“I saw Robert Kelly with a flask earlier. I’m not sure what’s in it, but knowing Robert, it’s something that’ll make you feel good.”
The corners of Harrison’s lips curved into a smile in the mirror, and he released the edge of the marble counter long enough to turn and face me. “Of course Robert Kelly brought a flask to the wedding.”
Speech! That was a good sign. “A rainbow one, no less.”
A little snort. “As expected. It is Lavender Shores, gay Mecca and all.”
I shrugged. I imagined Robert would drink out of a rainbow flask no matter where he was. I started to make a joke, then noticed the sweat dampening Harrison’s collar. “You feeling okay?”
“I look that bad, huh?” Another half-hearted grin. “I thought maybe my reflection was lying to me.”
I considered sugarcoating. But we were going to be on TV any second. “I’ll go find you another shirt. No harm done. You’ll look like America’s gay sweetheart again in no time.” I reached for the bathroom door handle again.
“You really have heard that it’s normal?”
I turned back to him. “What?”
“Having jitters before the wedding. That’s normal, right?”
There was a desperation in his voice that had me taking a few steps closer. “Yeah. Anybody in their right mind would feel that way before they walked down the aisle. Especially when doing so in front of the whole damn world.”
He shuddered.
Okay, maybe that wasn’t helpful. Dammit, I needed to do a better job. I closed the distance and gripped both of his shoulders. Dear God, the man was all muscle. I forced myself to meet his eyes. “This is normal. Anyone would be nervous. Just breathe.”
He took a breath. It was shallow and shaky, but it was a breath. And it was progress.
I gave a little shake to my grip, like I imagined his coach might’ve done. He needed a pep talk. “You’re gonna be fine. You got this. Keep your eye on the ball.”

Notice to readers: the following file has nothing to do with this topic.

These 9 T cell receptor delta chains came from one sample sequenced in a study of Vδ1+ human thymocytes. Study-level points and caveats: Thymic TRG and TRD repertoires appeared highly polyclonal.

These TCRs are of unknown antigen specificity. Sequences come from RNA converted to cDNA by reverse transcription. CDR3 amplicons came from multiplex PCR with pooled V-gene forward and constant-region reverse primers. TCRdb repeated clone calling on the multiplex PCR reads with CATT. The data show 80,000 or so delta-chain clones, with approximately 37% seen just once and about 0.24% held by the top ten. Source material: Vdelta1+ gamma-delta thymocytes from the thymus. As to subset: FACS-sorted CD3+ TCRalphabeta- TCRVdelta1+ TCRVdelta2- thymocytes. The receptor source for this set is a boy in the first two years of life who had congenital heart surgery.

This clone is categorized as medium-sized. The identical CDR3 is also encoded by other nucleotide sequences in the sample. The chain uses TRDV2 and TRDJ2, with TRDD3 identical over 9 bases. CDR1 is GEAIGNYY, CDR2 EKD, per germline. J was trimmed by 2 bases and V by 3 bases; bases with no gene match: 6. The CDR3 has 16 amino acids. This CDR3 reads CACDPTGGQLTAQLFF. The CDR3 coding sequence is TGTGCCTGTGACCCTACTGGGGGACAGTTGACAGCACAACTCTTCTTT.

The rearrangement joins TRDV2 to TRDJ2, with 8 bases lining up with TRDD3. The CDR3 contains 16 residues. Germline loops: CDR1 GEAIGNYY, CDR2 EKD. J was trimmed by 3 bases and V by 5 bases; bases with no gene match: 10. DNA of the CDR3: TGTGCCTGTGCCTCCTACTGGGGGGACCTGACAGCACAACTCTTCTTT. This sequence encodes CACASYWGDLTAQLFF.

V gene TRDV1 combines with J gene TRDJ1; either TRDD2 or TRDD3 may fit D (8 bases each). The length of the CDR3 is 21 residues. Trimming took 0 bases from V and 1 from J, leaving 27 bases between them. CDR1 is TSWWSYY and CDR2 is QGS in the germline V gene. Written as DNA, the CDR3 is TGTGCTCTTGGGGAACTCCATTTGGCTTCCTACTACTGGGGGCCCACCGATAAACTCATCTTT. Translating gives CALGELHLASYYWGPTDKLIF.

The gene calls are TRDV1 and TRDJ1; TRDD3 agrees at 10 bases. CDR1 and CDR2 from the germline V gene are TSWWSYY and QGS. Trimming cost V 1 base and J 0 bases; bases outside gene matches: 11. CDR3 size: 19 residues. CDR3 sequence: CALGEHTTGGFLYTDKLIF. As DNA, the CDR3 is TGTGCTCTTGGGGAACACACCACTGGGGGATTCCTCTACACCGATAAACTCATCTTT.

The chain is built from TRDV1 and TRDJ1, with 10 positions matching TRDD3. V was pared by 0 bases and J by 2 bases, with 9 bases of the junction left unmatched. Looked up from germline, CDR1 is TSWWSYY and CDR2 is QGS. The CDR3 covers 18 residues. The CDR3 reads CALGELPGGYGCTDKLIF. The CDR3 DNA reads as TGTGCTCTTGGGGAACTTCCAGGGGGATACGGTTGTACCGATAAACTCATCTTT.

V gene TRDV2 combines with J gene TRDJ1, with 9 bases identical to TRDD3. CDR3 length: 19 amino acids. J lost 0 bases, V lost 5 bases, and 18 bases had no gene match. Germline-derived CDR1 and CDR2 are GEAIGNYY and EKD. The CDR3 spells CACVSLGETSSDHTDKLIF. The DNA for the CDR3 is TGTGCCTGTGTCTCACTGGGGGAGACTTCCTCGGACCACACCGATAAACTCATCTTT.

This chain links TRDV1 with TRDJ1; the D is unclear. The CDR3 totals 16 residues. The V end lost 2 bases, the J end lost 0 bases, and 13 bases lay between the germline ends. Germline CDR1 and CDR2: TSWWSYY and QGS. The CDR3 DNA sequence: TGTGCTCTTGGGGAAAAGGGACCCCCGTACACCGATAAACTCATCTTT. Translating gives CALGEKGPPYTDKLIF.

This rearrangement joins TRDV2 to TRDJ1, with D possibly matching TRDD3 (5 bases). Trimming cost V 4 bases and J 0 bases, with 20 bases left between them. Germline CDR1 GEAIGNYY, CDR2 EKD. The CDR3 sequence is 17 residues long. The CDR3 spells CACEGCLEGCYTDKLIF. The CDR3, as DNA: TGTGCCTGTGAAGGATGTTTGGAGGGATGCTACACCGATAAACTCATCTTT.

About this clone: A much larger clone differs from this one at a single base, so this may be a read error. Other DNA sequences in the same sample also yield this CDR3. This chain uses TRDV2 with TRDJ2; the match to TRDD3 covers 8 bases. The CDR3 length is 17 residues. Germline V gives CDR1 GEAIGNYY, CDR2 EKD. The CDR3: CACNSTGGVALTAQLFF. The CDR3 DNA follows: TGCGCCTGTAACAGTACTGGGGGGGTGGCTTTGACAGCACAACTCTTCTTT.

Maybe that was a little bit too literal. “You’re marrying the man you love. That’s the only thing that matters. You and Will. Trust me, I know. I’m seeing soulmate after fucking soulmate… er… sorry… I’m seeing soulmate after soulmate get married lately. I can tell you, from what I see, it’s worth every bit of work and fear there is to get to that other side.”
There. That was pretty good.
It seemed Harrison thought so too. He took a deeper breath.
“Just let everything else fade away. Don’t worry about the cameras. Don’t worry about the crowd. Don’t worry about anything. Just keep your eyes on Will the whole time. He’s the only thing that matters. You get through this and then the two of you have the rest of your lives together.”
Harrison blinked a couple of times. Then he lifted his hands and placed them on either side of my face.
And kissed me.

 

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Rosalind ABEL PROFILE PICRosalind Abel grew up tending chickens along side her sweet and faithful Chow, Lord Elgin. While her fantasy of writing novels was born during her teen years, she never would have dreamed she’d one day publish steamy romances about gorgeous men. However, sometimes life turns out better than planned.
In between crafting scorching sex scenes and helping her men find their soul mate, Rosalind enjoys cooking, collecting toys, and making the best damn scrapbooks in the world (this claim hasn’t been proven, but she’s willing to put good money on it).
She adores MM Romance and the power it has to sweep the reader away into worlds filled with passion, steam, and love. Rosalind also enjoys her collection of plot bunnies, and welcomes new fuzzy ones in her home all the time, so feel free to send any adorable ones her way.

Connect with Rosalind
Amazon Author page: http://amzn.to/2qoiuLC
Facebook Author page: http://bit.ly/2rH8C4o
Rosalind Abel Website: http://www.rosalindabel.com
Rosalind Abel Goodreads: http://bit.ly/2v6iuXI
Lavender Shores Website: http://www.lavendershores.com
Twitter: @rosalind_abel